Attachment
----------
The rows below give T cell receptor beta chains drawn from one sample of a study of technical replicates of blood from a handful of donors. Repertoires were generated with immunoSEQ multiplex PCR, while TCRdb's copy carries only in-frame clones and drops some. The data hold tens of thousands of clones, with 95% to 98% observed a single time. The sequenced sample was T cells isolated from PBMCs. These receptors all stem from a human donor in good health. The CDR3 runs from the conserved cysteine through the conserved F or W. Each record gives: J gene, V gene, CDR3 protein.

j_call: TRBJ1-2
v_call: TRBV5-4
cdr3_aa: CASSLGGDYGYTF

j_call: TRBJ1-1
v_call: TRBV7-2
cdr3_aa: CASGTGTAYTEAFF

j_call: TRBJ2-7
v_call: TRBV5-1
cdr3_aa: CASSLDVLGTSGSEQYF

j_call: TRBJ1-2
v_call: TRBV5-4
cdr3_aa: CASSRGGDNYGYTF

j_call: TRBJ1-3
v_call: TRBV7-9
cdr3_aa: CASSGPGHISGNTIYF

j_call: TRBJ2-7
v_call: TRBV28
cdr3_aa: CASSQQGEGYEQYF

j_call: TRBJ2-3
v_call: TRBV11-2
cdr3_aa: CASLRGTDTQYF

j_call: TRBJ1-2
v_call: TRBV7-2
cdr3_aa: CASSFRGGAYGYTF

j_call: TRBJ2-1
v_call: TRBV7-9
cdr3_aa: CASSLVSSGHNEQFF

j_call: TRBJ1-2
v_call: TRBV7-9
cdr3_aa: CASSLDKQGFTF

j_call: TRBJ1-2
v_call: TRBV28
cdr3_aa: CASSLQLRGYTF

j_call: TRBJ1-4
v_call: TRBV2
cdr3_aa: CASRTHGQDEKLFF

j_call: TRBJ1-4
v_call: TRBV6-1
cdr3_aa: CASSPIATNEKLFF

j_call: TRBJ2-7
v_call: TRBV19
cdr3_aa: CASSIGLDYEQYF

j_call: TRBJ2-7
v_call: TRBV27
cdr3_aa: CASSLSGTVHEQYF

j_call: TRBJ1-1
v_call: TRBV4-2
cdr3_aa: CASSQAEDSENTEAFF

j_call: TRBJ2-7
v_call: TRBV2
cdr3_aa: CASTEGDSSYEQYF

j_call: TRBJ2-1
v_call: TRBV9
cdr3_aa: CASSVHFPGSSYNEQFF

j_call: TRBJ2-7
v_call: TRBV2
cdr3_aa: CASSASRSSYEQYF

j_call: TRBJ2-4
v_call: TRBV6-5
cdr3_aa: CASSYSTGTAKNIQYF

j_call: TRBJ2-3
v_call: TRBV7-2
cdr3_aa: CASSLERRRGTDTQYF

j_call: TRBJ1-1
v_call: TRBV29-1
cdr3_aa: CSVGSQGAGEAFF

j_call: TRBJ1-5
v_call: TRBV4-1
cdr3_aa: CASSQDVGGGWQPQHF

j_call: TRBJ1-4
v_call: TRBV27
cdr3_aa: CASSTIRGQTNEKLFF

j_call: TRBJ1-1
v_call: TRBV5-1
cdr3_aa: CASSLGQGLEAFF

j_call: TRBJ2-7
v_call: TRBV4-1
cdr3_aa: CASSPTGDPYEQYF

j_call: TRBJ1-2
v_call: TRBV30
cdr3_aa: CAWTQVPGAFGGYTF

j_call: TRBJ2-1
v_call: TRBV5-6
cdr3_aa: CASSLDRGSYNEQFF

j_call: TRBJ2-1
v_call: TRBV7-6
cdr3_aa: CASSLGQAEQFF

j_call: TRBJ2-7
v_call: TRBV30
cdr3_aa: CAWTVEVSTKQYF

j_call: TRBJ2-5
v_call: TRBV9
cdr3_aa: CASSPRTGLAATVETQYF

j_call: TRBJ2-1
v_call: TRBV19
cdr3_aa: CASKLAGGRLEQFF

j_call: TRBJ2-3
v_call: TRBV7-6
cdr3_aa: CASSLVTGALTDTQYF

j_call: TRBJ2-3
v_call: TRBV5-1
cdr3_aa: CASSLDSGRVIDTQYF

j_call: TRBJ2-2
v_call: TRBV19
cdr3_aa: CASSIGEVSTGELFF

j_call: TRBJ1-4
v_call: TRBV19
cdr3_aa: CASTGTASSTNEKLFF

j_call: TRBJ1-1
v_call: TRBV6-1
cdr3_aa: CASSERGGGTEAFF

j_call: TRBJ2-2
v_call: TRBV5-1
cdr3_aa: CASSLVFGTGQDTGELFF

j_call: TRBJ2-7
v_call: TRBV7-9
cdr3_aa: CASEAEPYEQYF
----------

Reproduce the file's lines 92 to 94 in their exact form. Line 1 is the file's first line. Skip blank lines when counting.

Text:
j_call: TRBJ2-5
v_call: TRBV9
cdr3_aa: CASSPRTGLAATVETQYF